From the www.monabaker.com archive (legacy material)
Ilan Pappe | Resisting Israeli Apartheid conference | 5 December 2004
[Note: French translation available here.]
When I first heard of the initiative to collect signatures for a boycott petition (initiated by Hillary and Stephen Rose in London) I did not hesitate and added my name. I was also convinced that the hundred to hundred and fifty Israeli academics who usually add their names to petitions and initiatives against the occupation and in support of the ‘refusniks', would do the same. This turned out to be a naive presumption. Apart from three other active members of the local faculties, the rest produced a variety of excuses and refused to join the petition (that in fact did not even call for a boycott but for a moratorium on Israel's preferential status in the EU).
Why did I sign? Here is the gist of my attempt to explain myself inside and outside Israel. I have been a political activist for most of my adult life. In all these years, I believed deeply that the only way to change the unbearable and unacceptable reality in Palestine was to work from within, to be involved in an attempt to persuade the Jewish society - to which I belong and into which I was born - to change its governments and policies. The balance of power in Palestine ever since 1948, and particularly since 1967, convinced me that, as in the case of other colonialist powers, the change from within the occupier's society was a key factor in altering an oppressive situation on the ground. In our particular case study, it meant that only a new initiative on the Israeli side could open the door for meaningful negotiations over a comprehensive solution to the Palestine question.
Ever since 1987, the outbreak of the first Intifada, I began doubting the effectiveness of the option from within. I still believe that final reconciliation can only be effected by a direct dialogue between the two peoples. It is only through education and persuasion that a comprehensive settlement will be worked out: one which will enable the Palestinian refugees to return and the two peoples of the land to share it within an agreed political structure based on mutual recognition and universal principles of equality and justice. But any significant move towards such reconciliation effort cannot even be contemplated without an unconditional, immediate and total end of the Israeli occupation. Moreover, whereas the final features of a solution should be negotiated from within, there is little hope of ending the occupation through negotiations or a dialogue with the occupying power. We have tried it in the past; it failed with dire consequences.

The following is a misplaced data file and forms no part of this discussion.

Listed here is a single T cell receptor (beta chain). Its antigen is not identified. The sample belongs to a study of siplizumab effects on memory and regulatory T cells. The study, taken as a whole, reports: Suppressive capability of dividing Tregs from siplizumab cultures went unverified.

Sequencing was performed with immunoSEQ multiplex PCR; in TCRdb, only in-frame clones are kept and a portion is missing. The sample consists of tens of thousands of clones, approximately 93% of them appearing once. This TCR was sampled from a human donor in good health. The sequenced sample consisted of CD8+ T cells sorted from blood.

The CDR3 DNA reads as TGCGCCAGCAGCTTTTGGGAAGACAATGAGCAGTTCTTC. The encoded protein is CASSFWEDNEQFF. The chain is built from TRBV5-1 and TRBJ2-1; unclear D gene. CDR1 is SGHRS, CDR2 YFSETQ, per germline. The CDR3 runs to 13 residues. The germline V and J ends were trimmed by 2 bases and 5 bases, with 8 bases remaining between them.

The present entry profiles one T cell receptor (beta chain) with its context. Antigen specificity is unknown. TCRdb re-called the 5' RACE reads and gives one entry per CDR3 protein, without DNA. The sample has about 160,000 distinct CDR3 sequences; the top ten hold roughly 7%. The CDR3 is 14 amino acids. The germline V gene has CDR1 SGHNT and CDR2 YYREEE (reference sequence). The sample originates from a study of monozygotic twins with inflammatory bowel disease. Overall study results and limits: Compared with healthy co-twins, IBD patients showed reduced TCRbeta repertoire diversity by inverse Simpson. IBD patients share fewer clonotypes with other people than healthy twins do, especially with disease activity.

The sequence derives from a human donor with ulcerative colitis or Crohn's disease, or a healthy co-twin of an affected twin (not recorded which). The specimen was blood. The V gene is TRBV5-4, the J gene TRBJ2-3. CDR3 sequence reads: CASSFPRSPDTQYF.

Such negotiations were ‘Peace Accords'. These became futile as means of ending the Israeli occupation of the West Bank and the Gaza Strip. The so called peace process was based on the assumption that a measured transformation of the occupier's mentality and policy could be affected. In turn, the delusive diplomatic maneuvers played into the hands of the Israeli occupiers. This meant that the most brutal occupation in the second half of the twentieth century was kept alive, and will be probably sustained in the future, while the world will talk the windows of peace opportunities that opened after Arafat's death. An event that will not contribute to the end of the occupation, since the occupying power has been absolved from any meaningful pressure to change its oppressive policies or to give up its future plans of ethnic cleansing and destruction.
For people who are not, like myself, Jewish citizens of Israel, the hesitations and internal debates may seem spurious. But they are not, for us. Any decision to give up, or to downgrade, the importance of internal struggle for ending the occupation, means a further self alienation from our own society. And yet a small number of people like myself, a tiny minority that grows steadily if not impressively, have reached the conclusion that since the action from within would not work, that it can only be the action from without that has a chance of success. And this action can only take the form of boycott and divestment.